You did not think that you would ever be handed a pink slip. You noticed some warning signs, but you put your head in the sand. You had considered jumping ship while you still had a job. You heard many of the rumors that your company was merging with another. You have been with the company for 12 years and you feel confident that all senior executives like yourself will retain their nice, cushy jobs after the merger.
At 9:25 you were the Executive Director of Business Development and entering a meeting to share your weekly report with the president. At 9:30 you were unemployed. What? You have been working your heart out for them and getting the boot is your reward for your hard work and loyalty?
You are feeling like crap and wondering how to deal with this blow. Will you be able to find another job quickly? How will you pay your bills? Your mind is probably racing with thoughts like these. Some people are relieved when they lose their jobs; however, most people who lose their jobs are feeling badly in light of one of life's biggest stressors. What you go through after job loss is similar to the stages of grief. You may not feel all of the following feelings and the stages may show up in a different order:
- Shock. What the bleep?
- Denial. This can’t be happening.
- Anger. I do not deserve this.
- Depression. This is a very painful weight on me.
- Acceptance. I am starting to feel a wee bit more positive about my future.
Chances are you will find another job. And there is also the chance that you could lose one again.
One of the most unsettling parts about being laid off is that you feel like a victim. Something outside of your control occurred and you are unemployed through no fault of your own. You know realize that your livelihood is in the hands of other people and you cannot trust them to do right by you. If you measure your self-worth by what you do for a living rather than of who you are, the loss of your job might feel like a mortal blow to your core.
While your lay off may feel that you are a powerless victim, you actually are in total control of what happens next because you choose your responses to being laid off:
- You can be overwhelmed by grief, depression, and anger. Or not.
- You can stew in resentment for how badly you were treated and report how tough it is out there in an attempt to make yourself feel better. Or not.
- You can be worried about how you will manage to make it until you land another job, and dreading a lengthy, difficult job search. Or not.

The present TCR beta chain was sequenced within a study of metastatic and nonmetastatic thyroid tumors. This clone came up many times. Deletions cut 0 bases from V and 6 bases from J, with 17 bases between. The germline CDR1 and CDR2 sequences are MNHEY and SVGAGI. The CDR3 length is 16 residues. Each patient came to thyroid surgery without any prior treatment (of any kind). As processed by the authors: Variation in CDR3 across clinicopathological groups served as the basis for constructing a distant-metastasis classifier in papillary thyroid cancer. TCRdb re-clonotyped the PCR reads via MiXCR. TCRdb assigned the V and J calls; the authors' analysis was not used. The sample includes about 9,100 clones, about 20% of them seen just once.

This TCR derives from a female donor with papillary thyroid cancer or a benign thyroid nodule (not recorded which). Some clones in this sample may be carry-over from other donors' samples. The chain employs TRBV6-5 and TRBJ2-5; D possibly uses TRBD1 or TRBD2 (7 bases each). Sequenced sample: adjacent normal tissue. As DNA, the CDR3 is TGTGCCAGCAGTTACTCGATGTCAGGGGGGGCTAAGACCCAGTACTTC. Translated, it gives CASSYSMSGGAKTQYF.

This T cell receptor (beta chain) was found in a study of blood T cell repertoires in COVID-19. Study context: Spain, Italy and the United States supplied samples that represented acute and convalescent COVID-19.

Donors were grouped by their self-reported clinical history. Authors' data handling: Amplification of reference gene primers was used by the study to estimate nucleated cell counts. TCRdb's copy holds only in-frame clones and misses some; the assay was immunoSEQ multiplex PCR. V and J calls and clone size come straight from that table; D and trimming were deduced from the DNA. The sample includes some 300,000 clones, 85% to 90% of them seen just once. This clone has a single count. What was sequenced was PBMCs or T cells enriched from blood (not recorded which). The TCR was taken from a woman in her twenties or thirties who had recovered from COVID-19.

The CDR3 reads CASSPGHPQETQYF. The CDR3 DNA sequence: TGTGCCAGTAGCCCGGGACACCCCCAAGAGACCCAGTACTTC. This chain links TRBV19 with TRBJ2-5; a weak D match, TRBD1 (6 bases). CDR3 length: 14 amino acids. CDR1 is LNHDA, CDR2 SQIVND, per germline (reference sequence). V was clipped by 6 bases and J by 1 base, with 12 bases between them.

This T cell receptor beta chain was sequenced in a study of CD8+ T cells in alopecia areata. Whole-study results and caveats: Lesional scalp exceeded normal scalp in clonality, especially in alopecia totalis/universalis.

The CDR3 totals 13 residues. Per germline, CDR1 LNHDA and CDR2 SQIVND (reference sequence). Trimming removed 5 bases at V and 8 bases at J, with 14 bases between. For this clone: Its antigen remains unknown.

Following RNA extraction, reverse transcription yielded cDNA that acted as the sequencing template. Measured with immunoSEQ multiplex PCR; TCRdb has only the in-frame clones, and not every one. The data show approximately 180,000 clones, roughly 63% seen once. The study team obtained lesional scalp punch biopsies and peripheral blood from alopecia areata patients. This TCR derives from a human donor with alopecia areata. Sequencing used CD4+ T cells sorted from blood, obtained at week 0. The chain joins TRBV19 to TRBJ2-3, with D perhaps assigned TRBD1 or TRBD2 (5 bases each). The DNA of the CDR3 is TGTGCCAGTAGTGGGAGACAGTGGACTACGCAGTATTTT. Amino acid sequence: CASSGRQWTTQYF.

In order for you to during this period of transition, you must be aware of your thoughts, feelings and words and change them from negative to positive. Whatever you focus on, especially with feeling, is going to "demonstrate" in your life whether you want it to or not. Negative thoughts produce demonstrations that mirror them and positive thoughts produce demonstrations that mirror them.
If you gripe about how your life sucks because you were laid off, it will suck for as long as you talk about it sucking. If you worry about running out of funds, you will run out of funds. If you complain how difficult it is for you to get another job, it will be difficult for you to get another job. Because you choose your thoughts, you choose the demonstrations you create. You can create the kind of demonstrations you want and minimize or eliminate those you do not want simply by changing your thinking. Don't allow your conditions to dictate your feelings.
You probably are not feeling very positive right now. That is okay but work on changing your thinking sooner rather than later so that your life will change for the better sooner. A great way that I have found to shift my thinking from negative to positive is to be grateful for all that I have because I cannot feel poorly when I am grateful about something.
Consider creating a gratitude journal and each day for a month write down at least 10 new things you are grateful for without duplicates. Start with the obvious: family and friends, the food in your refrigerator, the roof over your head, etc. By the end of the second week, you will be grateful for things you never noticed before, such as a lovely view from your window. By the end of the fourth week, you will be grateful for things that a month ago you never imagined, such as the experience you gained from your job. You may even be grateful for being let go because you are now available to new possibilities you hadn't considered before.
To your surprise, you realize that most of your negative feelings about being laid off are gone. You no longer attend an unemployment support group because everyone there talks about how poorly they feel and, in spite of everything, you are actually feeling pretty good. And because you are feeling good, you experience demonstrations of that: the telephone rings, people want to see you, doors open wide for you and before you know it, you are in control of your life.
Be sure to check out the 12 Days to #KissCorporateGoodbye Stimulus series.